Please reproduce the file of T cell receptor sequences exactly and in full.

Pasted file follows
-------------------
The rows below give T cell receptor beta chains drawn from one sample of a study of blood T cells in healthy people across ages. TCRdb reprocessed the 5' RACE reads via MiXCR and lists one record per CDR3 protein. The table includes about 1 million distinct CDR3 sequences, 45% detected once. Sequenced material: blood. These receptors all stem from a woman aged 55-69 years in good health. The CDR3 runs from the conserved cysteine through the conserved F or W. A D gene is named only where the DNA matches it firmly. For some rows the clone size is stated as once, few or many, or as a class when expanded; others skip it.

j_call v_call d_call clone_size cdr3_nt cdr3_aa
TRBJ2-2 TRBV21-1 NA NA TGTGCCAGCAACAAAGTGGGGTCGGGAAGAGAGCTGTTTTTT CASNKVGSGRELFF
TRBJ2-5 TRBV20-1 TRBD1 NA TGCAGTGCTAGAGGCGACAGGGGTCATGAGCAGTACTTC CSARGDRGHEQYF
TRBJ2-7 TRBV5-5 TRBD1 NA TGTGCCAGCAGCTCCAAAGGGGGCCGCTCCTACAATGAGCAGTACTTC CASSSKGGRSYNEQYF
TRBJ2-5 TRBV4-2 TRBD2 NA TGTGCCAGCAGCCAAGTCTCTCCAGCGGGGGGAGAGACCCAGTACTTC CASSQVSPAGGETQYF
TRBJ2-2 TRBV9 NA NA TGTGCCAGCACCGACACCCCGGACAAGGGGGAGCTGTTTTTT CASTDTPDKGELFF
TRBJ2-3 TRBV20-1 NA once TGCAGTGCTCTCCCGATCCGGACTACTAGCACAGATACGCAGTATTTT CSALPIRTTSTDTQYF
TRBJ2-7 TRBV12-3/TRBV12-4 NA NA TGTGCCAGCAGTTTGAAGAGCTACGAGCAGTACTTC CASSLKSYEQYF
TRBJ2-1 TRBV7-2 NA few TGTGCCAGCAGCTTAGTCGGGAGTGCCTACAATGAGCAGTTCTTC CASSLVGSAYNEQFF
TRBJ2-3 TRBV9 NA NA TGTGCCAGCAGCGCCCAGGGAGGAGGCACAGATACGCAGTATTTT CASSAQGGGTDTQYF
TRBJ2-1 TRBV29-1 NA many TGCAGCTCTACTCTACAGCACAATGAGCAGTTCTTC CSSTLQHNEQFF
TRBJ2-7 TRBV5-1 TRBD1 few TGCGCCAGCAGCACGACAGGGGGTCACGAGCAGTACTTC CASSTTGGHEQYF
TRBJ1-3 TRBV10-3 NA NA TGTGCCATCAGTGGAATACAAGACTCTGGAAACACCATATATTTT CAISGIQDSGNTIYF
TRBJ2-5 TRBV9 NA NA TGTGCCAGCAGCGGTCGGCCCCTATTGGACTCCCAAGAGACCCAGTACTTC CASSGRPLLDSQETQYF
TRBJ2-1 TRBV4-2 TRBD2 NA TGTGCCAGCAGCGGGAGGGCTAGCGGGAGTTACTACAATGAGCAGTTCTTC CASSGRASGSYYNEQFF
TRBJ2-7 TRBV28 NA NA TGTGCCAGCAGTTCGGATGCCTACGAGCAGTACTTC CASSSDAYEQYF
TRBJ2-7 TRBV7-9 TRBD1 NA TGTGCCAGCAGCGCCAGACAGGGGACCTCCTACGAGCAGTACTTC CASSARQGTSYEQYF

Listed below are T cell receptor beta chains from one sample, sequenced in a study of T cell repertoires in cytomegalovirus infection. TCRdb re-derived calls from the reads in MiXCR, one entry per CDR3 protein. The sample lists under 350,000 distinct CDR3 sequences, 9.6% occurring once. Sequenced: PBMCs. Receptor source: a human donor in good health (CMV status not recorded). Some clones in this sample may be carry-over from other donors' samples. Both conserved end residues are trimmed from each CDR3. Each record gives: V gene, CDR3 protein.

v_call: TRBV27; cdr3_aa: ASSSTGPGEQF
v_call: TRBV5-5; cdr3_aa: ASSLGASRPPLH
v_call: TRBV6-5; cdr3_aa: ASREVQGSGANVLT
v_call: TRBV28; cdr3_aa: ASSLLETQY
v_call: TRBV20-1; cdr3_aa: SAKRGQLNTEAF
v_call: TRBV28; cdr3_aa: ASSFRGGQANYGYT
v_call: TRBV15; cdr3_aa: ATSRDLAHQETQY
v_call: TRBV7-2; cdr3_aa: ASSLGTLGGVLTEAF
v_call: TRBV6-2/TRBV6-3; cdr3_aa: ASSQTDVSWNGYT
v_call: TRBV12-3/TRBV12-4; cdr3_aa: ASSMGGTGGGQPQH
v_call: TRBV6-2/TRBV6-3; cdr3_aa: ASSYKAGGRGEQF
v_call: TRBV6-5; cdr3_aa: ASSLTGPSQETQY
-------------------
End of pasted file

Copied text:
The rows below give T cell receptor beta chains drawn from one sample of a study of blood T cells in healthy people across ages. TCRdb reprocessed the 5' RACE reads via MiXCR and lists one record per CDR3 protein. The table includes about 1 million distinct CDR3 sequences, 45% detected once. Sequenced material: blood. These receptors all stem from a woman aged 55-69 years in good health. The CDR3 runs from the conserved cysteine through the conserved F or W. A D gene is named only where the DNA matches it firmly. For some rows the clone size is stated as once, few or many, or as a class when expanded; others skip it.

j_call v_call d_call clone_size cdr3_nt cdr3_aa
TRBJ2-2 TRBV21-1 NA NA TGTGCCAGCAACAAAGTGGGGTCGGGAAGAGAGCTGTTTTTT CASNKVGSGRELFF
TRBJ2-5 TRBV20-1 TRBD1 NA TGCAGTGCTAGAGGCGACAGGGGTCATGAGCAGTACTTC CSARGDRGHEQYF
TRBJ2-7 TRBV5-5 TRBD1 NA TGTGCCAGCAGCTCCAAAGGGGGCCGCTCCTACAATGAGCAGTACTTC CASSSKGGRSYNEQYF
TRBJ2-5 TRBV4-2 TRBD2 NA TGTGCCAGCAGCCAAGTCTCTCCAGCGGGGGGAGAGACCCAGTACTTC CASSQVSPAGGETQYF
TRBJ2-2 TRBV9 NA NA TGTGCCAGCACCGACACCCCGGACAAGGGGGAGCTGTTTTTT CASTDTPDKGELFF
TRBJ2-3 TRBV20-1 NA once TGCAGTGCTCTCCCGATCCGGACTACTAGCACAGATACGCAGTATTTT CSALPIRTTSTDTQYF
TRBJ2-7 TRBV12-3/TRBV12-4 NA NA TGTGCCAGCAGTTTGAAGAGCTACGAGCAGTACTTC CASSLKSYEQYF
TRBJ2-1 TRBV7-2 NA few TGTGCCAGCAGCTTAGTCGGGAGTGCCTACAATGAGCAGTTCTTC CASSLVGSAYNEQFF
TRBJ2-3 TRBV9 NA NA TGTGCCAGCAGCGCCCAGGGAGGAGGCACAGATACGCAGTATTTT CASSAQGGGTDTQYF
TRBJ2-1 TRBV29-1 NA many TGCAGCTCTACTCTACAGCACAATGAGCAGTTCTTC CSSTLQHNEQFF
TRBJ2-7 TRBV5-1 TRBD1 few TGCGCCAGCAGCACGACAGGGGGTCACGAGCAGTACTTC CASSTTGGHEQYF
TRBJ1-3 TRBV10-3 NA NA TGTGCCATCAGTGGAATACAAGACTCTGGAAACACCATATATTTT CAISGIQDSGNTIYF
TRBJ2-5 TRBV9 NA NA TGTGCCAGCAGCGGTCGGCCCCTATTGGACTCCCAAGAGACCCAGTACTTC CASSGRPLLDSQETQYF
TRBJ2-1 TRBV4-2 TRBD2 NA TGTGCCAGCAGCGGGAGGGCTAGCGGGAGTTACTACAATGAGCAGTTCTTC CASSGRASGSYYNEQFF
TRBJ2-7 TRBV28 NA NA TGTGCCAGCAGTTCGGATGCCTACGAGCAGTACTTC CASSSDAYEQYF
TRBJ2-7 TRBV7-9 TRBD1 NA TGTGCCAGCAGCGCCAGACAGGGGACCTCCTACGAGCAGTACTTC CASSARQGTSYEQYF

Listed below are T cell receptor beta chains from one sample, sequenced in a study of T cell repertoires in cytomegalovirus infection. TCRdb re-derived calls from the reads in MiXCR, one entry per CDR3 protein. The sample lists under 350,000 distinct CDR3 sequences, 9.6% occurring once. Sequenced: PBMCs. Receptor source: a human donor in good health (CMV status not recorded). Some clones in this sample may be carry-over from other donors' samples. Both conserved end residues are trimmed from each CDR3. Each record gives: V gene, CDR3 protein.

v_call: TRBV27; cdr3_aa: ASSSTGPGEQF
v_call: TRBV5-5; cdr3_aa: ASSLGASRPPLH
v_call: TRBV6-5; cdr3_aa: ASREVQGSGANVLT
v_call: TRBV28; cdr3_aa: ASSLLETQY
v_call: TRBV20-1; cdr3_aa: SAKRGQLNTEAF
v_call: TRBV28; cdr3_aa: ASSFRGGQANYGYT
v_call: TRBV15; cdr3_aa: ATSRDLAHQETQY
v_call: TRBV7-2; cdr3_aa: ASSLGTLGGVLTEAF
v_call: TRBV6-2/TRBV6-3; cdr3_aa: ASSQTDVSWNGYT
v_call: TRBV12-3/TRBV12-4; cdr3_aa: ASSMGGTGGGQPQH
v_call: TRBV6-2/TRBV6-3; cdr3_aa: ASSYKAGGRGEQF
v_call: TRBV6-5; cdr3_aa: ASSLTGPSQETQY